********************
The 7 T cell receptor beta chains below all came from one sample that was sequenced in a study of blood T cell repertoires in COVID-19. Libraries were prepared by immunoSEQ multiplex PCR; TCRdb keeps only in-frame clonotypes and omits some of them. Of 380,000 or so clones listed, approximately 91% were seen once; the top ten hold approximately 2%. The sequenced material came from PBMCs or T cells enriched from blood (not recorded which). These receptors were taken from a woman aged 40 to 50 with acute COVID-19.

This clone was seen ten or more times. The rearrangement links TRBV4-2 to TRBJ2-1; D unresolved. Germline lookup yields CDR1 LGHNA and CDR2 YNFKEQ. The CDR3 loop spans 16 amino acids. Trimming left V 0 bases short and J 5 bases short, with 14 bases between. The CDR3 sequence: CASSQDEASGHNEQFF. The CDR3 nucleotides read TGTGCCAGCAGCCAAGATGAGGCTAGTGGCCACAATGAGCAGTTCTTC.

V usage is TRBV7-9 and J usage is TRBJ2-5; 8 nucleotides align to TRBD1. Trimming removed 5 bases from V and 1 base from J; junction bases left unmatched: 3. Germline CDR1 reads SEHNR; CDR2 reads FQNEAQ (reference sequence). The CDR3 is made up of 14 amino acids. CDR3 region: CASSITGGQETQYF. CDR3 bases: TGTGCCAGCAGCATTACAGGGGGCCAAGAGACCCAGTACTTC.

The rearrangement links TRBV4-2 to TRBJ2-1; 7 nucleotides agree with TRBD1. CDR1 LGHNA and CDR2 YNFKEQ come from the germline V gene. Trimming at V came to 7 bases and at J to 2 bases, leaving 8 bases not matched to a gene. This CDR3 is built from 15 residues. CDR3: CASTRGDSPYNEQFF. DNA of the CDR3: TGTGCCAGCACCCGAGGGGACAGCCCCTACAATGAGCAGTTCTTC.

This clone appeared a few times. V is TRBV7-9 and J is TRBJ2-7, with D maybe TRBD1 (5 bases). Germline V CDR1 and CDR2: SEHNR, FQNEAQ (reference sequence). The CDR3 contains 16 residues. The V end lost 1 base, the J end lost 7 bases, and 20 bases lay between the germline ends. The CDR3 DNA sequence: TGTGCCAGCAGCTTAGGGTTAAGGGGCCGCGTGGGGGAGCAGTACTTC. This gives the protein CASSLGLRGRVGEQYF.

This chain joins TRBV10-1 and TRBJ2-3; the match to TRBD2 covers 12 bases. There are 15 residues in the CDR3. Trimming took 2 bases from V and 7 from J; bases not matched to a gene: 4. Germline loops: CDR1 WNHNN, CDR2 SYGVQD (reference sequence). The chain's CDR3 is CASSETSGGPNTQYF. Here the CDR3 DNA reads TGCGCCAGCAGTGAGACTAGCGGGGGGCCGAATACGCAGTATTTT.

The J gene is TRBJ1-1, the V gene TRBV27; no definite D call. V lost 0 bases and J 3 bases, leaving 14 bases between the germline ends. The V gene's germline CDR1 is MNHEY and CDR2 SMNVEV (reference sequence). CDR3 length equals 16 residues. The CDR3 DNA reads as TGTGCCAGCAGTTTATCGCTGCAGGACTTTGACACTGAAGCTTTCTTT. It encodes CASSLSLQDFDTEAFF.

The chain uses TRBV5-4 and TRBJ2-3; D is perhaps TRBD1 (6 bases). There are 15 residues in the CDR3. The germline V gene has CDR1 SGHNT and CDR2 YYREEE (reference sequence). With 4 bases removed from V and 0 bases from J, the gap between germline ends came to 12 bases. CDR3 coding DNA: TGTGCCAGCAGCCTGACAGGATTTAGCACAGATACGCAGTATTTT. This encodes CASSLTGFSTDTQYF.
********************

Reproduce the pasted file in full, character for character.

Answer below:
The 7 T cell receptor beta chains below all came from one sample that was sequenced in a study of blood T cell repertoires in COVID-19. Libraries were prepared by immunoSEQ multiplex PCR; TCRdb keeps only in-frame clonotypes and omits some of them. Of 380,000 or so clones listed, approximately 91% were seen once; the top ten hold approximately 2%. The sequenced material came from PBMCs or T cells enriched from blood (not recorded which). These receptors were taken from a woman aged 40 to 50 with acute COVID-19.

This clone was seen ten or more times. The rearrangement links TRBV4-2 to TRBJ2-1; D unresolved. Germline lookup yields CDR1 LGHNA and CDR2 YNFKEQ. The CDR3 loop spans 16 amino acids. Trimming left V 0 bases short and J 5 bases short, with 14 bases between. The CDR3 sequence: CASSQDEASGHNEQFF. The CDR3 nucleotides read TGTGCCAGCAGCCAAGATGAGGCTAGTGGCCACAATGAGCAGTTCTTC.

V usage is TRBV7-9 and J usage is TRBJ2-5; 8 nucleotides align to TRBD1. Trimming removed 5 bases from V and 1 base from J; junction bases left unmatched: 3. Germline CDR1 reads SEHNR; CDR2 reads FQNEAQ (reference sequence). The CDR3 is made up of 14 amino acids. CDR3 region: CASSITGGQETQYF. CDR3 bases: TGTGCCAGCAGCATTACAGGGGGCCAAGAGACCCAGTACTTC.

The rearrangement links TRBV4-2 to TRBJ2-1; 7 nucleotides agree with TRBD1. CDR1 LGHNA and CDR2 YNFKEQ come from the germline V gene. Trimming at V came to 7 bases and at J to 2 bases, leaving 8 bases not matched to a gene. This CDR3 is built from 15 residues. CDR3: CASTRGDSPYNEQFF. DNA of the CDR3: TGTGCCAGCACCCGAGGGGACAGCCCCTACAATGAGCAGTTCTTC.

This clone appeared a few times. V is TRBV7-9 and J is TRBJ2-7, with D maybe TRBD1 (5 bases). Germline V CDR1 and CDR2: SEHNR, FQNEAQ (reference sequence). The CDR3 contains 16 residues. The V end lost 1 base, the J end lost 7 bases, and 20 bases lay between the germline ends. The CDR3 DNA sequence: TGTGCCAGCAGCTTAGGGTTAAGGGGCCGCGTGGGGGAGCAGTACTTC. This gives the protein CASSLGLRGRVGEQYF.

This chain joins TRBV10-1 and TRBJ2-3; the match to TRBD2 covers 12 bases. There are 15 residues in the CDR3. Trimming took 2 bases from V and 7 from J; bases not matched to a gene: 4. Germline loops: CDR1 WNHNN, CDR2 SYGVQD (reference sequence). The chain's CDR3 is CASSETSGGPNTQYF. Here the CDR3 DNA reads TGCGCCAGCAGTGAGACTAGCGGGGGGCCGAATACGCAGTATTTT.

The J gene is TRBJ1-1, the V gene TRBV27; no definite D call. V lost 0 bases and J 3 bases, leaving 14 bases between the germline ends. The V gene's germline CDR1 is MNHEY and CDR2 SMNVEV (reference sequence). CDR3 length equals 16 residues. The CDR3 DNA reads as TGTGCCAGCAGTTTATCGCTGCAGGACTTTGACACTGAAGCTTTCTTT. It encodes CASSLSLQDFDTEAFF.

The chain uses TRBV5-4 and TRBJ2-3; D is perhaps TRBD1 (6 bases). There are 15 residues in the CDR3. The germline V gene has CDR1 SGHNT and CDR2 YYREEE (reference sequence). With 4 bases removed from V and 0 bases from J, the gap between germline ends came to 12 bases. CDR3 coding DNA: TGTGCCAGCAGCCTGACAGGATTTAGCACAGATACGCAGTATTTT. This encodes CASSLTGFSTDTQYF.